Simulationist needs... (timing and interactive descriptions)

I am approaching IF from an Role-Playing Games (as in Pen& Paper) and Scientist / Programmers view (As in Biologist who had high-level classes in Programming and did code small thins since his childhood). Quite some time has passed since I last coded something like a parser that understood whole sentences and a mapping system that knew 10 directions on a commodore 64, however with the new mobile devices and e-book readers I can imagine a Renaissance of text-adventure and would like to get involved. From my perspective TADS seems a lot easier to use then Inform, but that is just my perspective i guess. However, there are two things I would need in TADS3:

A timing System
Actions need a set (or variable, depending on skill) amount of time. I would like to have a defined attribute for every action, so that “look apple” does not take as long as the NPC sneaking up behind you, arming a Ballista and shooting your back. Is there an easy way in TADS to do this? changeing location, different weapons with different speed, NPC walking slow or fast (as an attribute, not by defining stop-go-phases for each npc) and different command form “look apple” to “build castle” to take different amounts of time?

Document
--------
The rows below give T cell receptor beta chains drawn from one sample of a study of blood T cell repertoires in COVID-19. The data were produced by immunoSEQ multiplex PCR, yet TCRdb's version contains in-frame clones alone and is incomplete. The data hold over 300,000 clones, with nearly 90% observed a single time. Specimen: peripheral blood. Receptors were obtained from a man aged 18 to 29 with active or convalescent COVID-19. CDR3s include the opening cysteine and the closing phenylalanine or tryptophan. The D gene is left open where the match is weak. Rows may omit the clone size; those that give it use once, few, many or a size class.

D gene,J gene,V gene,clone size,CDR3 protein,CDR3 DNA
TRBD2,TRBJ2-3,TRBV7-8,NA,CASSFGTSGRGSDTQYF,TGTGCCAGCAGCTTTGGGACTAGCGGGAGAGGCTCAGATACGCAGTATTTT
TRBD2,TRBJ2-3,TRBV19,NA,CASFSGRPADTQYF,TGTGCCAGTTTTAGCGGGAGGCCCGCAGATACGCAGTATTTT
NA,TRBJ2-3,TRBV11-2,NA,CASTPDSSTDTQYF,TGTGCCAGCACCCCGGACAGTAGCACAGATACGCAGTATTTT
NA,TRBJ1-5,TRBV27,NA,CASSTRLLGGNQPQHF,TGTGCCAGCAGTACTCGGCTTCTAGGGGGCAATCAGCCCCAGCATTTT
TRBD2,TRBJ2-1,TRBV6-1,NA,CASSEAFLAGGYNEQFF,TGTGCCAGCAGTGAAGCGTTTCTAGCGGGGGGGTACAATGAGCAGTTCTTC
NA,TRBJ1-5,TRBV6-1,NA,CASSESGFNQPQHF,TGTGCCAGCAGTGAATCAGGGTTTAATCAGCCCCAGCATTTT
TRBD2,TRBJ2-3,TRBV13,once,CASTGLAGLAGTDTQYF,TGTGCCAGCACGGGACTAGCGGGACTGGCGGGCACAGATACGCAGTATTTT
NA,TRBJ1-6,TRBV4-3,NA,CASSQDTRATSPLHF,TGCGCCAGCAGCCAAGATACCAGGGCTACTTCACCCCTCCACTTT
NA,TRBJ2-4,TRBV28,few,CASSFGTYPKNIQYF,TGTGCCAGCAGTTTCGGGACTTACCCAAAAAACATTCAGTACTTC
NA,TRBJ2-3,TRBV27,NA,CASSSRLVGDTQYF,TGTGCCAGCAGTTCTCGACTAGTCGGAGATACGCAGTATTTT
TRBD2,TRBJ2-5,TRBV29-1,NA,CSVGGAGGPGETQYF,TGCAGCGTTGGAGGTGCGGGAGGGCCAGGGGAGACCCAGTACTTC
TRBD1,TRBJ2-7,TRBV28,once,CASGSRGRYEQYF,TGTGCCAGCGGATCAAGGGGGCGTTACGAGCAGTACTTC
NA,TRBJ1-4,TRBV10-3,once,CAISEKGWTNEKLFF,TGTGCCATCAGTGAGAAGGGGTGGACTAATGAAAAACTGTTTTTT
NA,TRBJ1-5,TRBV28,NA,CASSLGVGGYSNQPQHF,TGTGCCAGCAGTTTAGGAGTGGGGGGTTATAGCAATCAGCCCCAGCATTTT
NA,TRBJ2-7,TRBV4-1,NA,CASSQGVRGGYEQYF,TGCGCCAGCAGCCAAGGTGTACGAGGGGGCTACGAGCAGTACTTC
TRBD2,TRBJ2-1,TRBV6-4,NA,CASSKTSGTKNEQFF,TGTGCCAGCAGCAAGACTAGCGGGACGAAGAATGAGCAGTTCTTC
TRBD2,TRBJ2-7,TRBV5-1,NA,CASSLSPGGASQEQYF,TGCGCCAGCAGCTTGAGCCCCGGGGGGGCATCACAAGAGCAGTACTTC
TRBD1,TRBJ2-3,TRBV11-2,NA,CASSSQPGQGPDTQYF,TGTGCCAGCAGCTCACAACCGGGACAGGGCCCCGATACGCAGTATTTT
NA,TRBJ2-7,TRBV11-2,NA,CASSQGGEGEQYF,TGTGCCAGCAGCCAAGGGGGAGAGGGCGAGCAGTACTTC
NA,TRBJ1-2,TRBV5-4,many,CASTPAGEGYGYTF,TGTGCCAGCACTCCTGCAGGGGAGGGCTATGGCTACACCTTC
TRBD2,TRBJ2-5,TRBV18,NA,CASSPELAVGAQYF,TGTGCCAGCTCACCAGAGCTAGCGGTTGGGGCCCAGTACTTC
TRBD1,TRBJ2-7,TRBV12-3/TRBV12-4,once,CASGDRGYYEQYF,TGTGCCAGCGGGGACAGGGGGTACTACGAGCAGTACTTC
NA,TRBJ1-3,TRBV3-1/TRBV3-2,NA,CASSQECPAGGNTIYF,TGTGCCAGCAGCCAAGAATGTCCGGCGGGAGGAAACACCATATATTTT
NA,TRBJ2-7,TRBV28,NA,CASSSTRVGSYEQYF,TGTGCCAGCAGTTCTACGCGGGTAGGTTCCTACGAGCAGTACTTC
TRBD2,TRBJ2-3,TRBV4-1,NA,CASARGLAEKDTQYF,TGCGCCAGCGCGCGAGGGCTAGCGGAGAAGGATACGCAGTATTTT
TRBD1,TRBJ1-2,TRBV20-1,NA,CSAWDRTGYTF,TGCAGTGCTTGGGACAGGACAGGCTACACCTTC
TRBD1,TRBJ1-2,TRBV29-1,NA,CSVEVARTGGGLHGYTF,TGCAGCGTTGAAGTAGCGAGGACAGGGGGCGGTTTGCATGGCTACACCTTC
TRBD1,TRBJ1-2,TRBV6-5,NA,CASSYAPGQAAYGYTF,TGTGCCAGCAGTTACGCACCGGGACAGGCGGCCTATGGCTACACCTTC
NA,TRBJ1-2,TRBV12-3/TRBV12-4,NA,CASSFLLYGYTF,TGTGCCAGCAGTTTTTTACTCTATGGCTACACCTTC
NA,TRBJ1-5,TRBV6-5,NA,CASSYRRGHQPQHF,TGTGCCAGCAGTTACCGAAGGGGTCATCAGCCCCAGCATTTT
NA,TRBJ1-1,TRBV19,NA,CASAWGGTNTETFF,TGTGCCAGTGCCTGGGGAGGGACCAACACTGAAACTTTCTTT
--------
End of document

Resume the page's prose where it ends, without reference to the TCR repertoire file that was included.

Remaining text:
A full character simulation including combat and perspective
I would like the World (including NPC and Locations) to be different for different Characters. The Lady at the Bakery that needs A heavy bag of flour from the top shelf should react differently to a 5 foot girl with a red hood and a backpack full of toys than to a 6 foot warrior with blood stains on his bare chest and an axe in his hand. I would also like the bakery itself (and the possibilities to get the flour from the top shelf) to look different for the girl an the warrior. I know I will have to write descriptions for at least three different sizes of characters times the two genders, but don’t worry about the writing afford: Is it possible in TADS3?

Last but not least: If I have to implement those things myself, is there someone around to help me get it shared and usable for others?

Every action can take a variable amount of time. By default, that amount is 1. You can change it to whatever you want. Furthermore, there is a real-time system available. You can use it if you want stuff to happen regardless of whether the player pressed ENTER or not; in other words, the game is not frozen between each turn.

As for the second question, TADS is a simulationist system. The world model is very similar to that of sandbox games (for example you could do a Grand Theft Auto text adventure in TADS.) To give you an idea, here are the header comments of the “pov.t” library module:

Strange, I looked at the modules on the TADS site, found library extensions like autosave and compass… must have missed that one? Or is point of view already integrated? I only had time to dig through roughly 1/4 of the stuff… is there a tutorial on how to use it?